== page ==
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It’s not uncommon to use genealogy services to find out a little more about your biological history. When 36-year-old Kelli Rowlette sent her DNA into Ancestry.com, she was expecting to learn about her ancestral descent and maybe even discover a few long-lost fourth cousins. In a surprising twist, her results had way more to offer.

The test revealed a parent-child relationship between her and a man named Gerald E. Mortimer. Though the name was foreign to her, horrifyingly to Rowlette’s parents, it was a name that they recognized almost all too well.

Now retired, Dr. Gerald E. Mortimer was an obstetrician gynecologist residing in Idaho Falls. In the early ‘80s, Rowlette’s parents, Howard Fowler and Sally Ashby, had been dealing with infertility issues and turned to Dr. Mortimer for consultation. As a solution, Mortimer suggested that the couple try artificial insemination, using a mixture of Fowler’s sperm with another matching donor. Though the couple laid out specifications for their donor (a college student over six feet with brown hair and blue eyes), Mortimer allegedly spent three months inseminating Sally Ashby with his own sperm sample instead.

In May of 1981, Fowler and Ashby welcomed a baby girl, a child who Mortimer delivered himself. The former gynecologist remained Ashby’s doctor until she and her small family moved to Washington several years later.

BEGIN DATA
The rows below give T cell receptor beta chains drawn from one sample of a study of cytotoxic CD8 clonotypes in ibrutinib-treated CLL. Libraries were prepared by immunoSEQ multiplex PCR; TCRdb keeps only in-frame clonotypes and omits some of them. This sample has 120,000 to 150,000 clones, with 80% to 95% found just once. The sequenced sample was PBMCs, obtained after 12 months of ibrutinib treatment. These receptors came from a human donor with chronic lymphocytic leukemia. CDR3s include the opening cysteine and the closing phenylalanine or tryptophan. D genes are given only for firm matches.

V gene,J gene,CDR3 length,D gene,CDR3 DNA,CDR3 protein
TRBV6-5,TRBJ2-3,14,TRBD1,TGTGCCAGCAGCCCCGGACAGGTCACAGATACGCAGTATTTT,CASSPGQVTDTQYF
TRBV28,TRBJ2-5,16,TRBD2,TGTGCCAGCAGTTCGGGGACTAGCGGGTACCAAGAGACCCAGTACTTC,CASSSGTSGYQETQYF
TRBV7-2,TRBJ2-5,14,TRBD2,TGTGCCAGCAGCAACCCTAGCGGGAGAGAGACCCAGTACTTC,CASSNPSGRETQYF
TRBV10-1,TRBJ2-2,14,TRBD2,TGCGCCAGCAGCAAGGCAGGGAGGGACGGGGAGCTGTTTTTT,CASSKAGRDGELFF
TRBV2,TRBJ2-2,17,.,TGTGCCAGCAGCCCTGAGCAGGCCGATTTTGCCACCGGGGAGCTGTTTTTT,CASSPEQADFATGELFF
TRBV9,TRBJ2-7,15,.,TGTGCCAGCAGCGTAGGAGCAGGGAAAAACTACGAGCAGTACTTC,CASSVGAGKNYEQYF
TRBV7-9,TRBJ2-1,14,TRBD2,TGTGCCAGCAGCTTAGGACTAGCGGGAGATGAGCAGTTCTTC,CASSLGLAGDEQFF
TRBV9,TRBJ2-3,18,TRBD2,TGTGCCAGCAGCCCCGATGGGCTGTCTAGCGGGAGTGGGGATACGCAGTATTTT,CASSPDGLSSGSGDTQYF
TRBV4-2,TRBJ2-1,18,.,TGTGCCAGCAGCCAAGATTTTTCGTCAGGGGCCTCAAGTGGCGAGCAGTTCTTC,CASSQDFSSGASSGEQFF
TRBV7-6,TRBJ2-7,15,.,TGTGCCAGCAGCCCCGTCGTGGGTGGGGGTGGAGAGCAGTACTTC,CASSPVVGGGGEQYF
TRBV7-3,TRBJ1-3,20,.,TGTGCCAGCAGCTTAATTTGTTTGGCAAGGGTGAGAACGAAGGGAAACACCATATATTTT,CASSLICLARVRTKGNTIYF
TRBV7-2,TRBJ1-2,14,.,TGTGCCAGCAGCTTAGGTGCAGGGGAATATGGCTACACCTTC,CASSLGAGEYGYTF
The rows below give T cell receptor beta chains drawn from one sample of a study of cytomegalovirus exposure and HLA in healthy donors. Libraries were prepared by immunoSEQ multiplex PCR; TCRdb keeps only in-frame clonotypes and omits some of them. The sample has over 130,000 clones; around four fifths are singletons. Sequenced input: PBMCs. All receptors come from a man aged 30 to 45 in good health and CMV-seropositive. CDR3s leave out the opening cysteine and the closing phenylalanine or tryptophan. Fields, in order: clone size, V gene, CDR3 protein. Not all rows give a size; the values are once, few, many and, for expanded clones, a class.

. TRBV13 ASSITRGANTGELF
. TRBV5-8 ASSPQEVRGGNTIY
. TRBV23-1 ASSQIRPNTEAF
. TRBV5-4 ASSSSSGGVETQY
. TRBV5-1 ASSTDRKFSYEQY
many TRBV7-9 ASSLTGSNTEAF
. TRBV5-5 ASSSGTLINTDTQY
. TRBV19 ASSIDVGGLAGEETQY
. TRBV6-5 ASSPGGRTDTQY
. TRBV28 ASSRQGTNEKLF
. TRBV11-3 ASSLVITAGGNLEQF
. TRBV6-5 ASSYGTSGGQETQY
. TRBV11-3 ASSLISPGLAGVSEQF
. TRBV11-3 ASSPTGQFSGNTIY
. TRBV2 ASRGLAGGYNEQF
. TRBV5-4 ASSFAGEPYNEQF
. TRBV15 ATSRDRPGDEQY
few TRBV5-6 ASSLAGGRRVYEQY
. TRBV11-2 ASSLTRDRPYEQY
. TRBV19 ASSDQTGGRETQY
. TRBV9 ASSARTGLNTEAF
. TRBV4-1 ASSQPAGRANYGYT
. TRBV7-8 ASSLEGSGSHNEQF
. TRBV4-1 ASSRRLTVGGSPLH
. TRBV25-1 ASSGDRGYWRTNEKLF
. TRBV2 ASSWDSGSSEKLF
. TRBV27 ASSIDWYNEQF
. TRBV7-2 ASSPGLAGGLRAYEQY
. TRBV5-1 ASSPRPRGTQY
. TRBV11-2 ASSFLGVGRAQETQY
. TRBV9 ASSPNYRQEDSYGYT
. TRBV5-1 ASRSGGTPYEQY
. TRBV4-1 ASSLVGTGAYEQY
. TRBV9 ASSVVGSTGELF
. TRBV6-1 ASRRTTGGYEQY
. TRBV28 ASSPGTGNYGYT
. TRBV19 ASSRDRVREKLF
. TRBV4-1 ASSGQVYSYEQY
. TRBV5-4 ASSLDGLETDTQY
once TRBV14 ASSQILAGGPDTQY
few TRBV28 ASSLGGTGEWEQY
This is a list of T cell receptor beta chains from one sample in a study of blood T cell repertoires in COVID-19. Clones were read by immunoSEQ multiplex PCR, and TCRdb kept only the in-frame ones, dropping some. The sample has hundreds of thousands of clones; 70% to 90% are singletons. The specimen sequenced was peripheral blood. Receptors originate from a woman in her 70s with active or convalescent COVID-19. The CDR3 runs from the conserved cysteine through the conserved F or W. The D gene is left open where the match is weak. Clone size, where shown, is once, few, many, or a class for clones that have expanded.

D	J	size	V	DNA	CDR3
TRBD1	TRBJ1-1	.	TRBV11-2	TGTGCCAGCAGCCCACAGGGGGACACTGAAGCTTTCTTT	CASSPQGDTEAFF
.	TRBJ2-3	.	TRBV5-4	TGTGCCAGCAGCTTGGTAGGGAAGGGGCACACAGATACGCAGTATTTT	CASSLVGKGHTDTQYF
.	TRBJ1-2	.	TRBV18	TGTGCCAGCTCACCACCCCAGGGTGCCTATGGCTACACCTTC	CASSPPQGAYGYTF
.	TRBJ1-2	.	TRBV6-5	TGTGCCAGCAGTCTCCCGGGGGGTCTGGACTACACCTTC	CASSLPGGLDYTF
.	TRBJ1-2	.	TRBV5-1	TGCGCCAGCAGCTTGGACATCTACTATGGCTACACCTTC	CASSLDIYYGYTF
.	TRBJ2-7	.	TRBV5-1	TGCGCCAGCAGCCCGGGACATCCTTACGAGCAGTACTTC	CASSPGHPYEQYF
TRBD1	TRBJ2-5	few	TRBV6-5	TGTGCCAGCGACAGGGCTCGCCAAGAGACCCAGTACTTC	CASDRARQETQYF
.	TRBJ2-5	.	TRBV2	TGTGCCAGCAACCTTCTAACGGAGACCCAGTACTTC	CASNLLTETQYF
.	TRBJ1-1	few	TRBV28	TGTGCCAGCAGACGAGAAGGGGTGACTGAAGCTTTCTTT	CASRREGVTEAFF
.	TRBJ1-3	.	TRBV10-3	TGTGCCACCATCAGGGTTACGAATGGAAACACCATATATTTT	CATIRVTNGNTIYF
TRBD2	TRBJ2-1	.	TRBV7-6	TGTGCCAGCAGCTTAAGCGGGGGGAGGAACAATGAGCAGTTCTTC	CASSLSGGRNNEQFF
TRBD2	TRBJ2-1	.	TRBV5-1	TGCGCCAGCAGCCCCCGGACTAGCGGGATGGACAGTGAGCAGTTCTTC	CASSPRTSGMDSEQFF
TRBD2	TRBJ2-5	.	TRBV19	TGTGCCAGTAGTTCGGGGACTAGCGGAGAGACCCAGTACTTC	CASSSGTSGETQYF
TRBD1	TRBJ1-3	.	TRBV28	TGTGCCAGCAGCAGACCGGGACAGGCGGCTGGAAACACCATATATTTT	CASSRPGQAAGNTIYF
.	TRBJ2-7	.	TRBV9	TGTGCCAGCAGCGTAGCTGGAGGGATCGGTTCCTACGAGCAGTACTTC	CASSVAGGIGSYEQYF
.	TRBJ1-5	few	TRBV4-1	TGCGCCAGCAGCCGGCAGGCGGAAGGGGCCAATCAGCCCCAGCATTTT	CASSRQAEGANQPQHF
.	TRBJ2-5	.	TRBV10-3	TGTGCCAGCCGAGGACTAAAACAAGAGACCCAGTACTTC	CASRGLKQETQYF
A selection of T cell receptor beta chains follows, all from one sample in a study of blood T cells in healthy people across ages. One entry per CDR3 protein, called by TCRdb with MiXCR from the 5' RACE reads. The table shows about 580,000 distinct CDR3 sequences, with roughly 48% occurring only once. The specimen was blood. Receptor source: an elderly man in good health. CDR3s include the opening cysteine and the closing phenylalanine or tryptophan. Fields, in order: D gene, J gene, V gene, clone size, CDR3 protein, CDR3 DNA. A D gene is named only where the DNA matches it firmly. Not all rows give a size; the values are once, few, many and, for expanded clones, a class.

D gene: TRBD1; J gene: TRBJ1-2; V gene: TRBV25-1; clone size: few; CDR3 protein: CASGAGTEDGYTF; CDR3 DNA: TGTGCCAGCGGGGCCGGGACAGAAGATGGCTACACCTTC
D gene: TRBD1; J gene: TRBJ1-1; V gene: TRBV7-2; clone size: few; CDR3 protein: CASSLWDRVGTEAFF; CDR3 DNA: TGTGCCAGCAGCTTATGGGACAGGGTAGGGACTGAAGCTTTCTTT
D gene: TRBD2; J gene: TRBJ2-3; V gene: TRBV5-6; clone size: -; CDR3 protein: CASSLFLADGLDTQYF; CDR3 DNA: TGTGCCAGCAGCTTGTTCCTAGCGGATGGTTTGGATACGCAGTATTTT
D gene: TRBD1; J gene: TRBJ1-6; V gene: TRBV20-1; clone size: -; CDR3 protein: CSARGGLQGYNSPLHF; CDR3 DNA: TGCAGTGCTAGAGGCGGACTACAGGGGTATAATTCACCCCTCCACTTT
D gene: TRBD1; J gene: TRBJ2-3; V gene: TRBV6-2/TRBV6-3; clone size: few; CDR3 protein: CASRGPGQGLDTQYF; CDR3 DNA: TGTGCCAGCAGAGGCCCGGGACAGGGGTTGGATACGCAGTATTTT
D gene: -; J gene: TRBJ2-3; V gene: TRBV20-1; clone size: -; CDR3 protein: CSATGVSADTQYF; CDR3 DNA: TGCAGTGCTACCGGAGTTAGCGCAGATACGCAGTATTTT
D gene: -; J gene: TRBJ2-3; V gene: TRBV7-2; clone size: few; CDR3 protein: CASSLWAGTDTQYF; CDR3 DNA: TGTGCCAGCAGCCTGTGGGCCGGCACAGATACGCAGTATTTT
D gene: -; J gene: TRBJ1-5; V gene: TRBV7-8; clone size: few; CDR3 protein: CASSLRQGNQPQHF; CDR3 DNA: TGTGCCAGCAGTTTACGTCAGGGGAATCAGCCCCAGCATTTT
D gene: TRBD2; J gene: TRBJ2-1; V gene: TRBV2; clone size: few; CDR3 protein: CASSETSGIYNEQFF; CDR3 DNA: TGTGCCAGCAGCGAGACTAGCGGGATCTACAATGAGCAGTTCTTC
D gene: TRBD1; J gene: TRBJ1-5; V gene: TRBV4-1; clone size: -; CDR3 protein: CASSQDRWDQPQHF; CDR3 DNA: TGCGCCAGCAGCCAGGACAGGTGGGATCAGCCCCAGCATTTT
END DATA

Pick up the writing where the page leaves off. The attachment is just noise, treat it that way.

Since discovering the news, Rowlette has filed for legal action against Mortimer and the Obstetrics and Gynecology Associates of Idaho Falls on the grounds of medical negligence, battery, fraud, infliction of emotional distress and breach of contract.

Mainly, the lawsuit asserts that Mortimer knowingly used his own sperm to impregnate Rowlette’s mother.

“Dr. Mortimer knew Kelli Rowlette was his biological daughter but did not disclose this to Ms. Ashby or Mr. Fowler,” according to the lawsuit outlined in the New York Post. “Dr. Mortimer fraudulently and knowingly concealed his use of his own genetic material in the Procedure.”

“Dr. Mortimer cried when Ms. Ashby informed him they were moving,” the lawsuit continued. “[He] knew Kelli Rowlette was his biological daughter but did not disclose this to Ms. Ashby or Mr. Fowler.”

After the filing, Ancestry.com released an official statement in response to the lawsuit.

“[Ancestry] helps people make new and powerful discoveries about their family history and identity…We are committed to delivering the most accurate results, however with this, people may learn of unexpected connections,” the statement read.

Mortimer and the Obstetrics and Gynecology Associates of Idaho Falls are the only parties involved who have yet to publicly address the lawsuit recently against them.